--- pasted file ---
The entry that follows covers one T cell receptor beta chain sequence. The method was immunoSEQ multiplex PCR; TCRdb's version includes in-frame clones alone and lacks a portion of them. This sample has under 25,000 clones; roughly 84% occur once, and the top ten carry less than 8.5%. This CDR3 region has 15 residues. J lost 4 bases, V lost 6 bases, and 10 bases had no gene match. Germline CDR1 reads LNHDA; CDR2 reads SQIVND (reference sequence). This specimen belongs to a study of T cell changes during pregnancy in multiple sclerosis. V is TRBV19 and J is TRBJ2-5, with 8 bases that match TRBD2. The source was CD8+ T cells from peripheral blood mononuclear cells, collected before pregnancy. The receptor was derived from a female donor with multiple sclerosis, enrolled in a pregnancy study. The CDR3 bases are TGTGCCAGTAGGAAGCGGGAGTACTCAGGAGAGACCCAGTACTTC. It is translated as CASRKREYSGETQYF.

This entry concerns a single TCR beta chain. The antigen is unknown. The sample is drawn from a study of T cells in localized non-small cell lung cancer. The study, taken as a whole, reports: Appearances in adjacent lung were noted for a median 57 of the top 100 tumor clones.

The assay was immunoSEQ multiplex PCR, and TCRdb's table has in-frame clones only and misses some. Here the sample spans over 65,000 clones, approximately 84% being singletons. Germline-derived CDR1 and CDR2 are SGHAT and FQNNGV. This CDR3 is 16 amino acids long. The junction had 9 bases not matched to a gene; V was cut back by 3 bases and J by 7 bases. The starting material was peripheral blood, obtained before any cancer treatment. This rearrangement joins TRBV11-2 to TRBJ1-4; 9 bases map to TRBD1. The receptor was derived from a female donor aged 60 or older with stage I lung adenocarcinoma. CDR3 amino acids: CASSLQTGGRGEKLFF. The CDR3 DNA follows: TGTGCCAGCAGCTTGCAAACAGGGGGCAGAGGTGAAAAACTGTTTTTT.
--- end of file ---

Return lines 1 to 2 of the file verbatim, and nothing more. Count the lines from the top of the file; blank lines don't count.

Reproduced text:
The entry that follows covers one T cell receptor beta chain sequence. The method was immunoSEQ multiplex PCR; TCRdb's version includes in-frame clones alone and lacks a portion of them. This sample has under 25,000 clones; roughly 84% occur once, and the top ten carry less than 8.5%. This CDR3 region has 15 residues. J lost 4 bases, V lost 6 bases, and 10 bases had no gene match. Germline CDR1 reads LNHDA; CDR2 reads SQIVND (reference sequence). This specimen belongs to a study of T cell changes during pregnancy in multiple sclerosis. V is TRBV19 and J is TRBJ2-5, with 8 bases that match TRBD2. The source was CD8+ T cells from peripheral blood mononuclear cells, collected before pregnancy. The receptor was derived from a female donor with multiple sclerosis, enrolled in a pregnancy study. The CDR3 bases are TGTGCCAGTAGGAAGCGGGAGTACTCAGGAGAGACCCAGTACTTC. It is translated as CASRKREYSGETQYF.

This entry concerns a single TCR beta chain. The antigen is unknown. The sample is drawn from a study of T cells in localized non-small cell lung cancer. The study, taken as a whole, reports: Appearances in adjacent lung were noted for a median 57 of the top 100 tumor clones.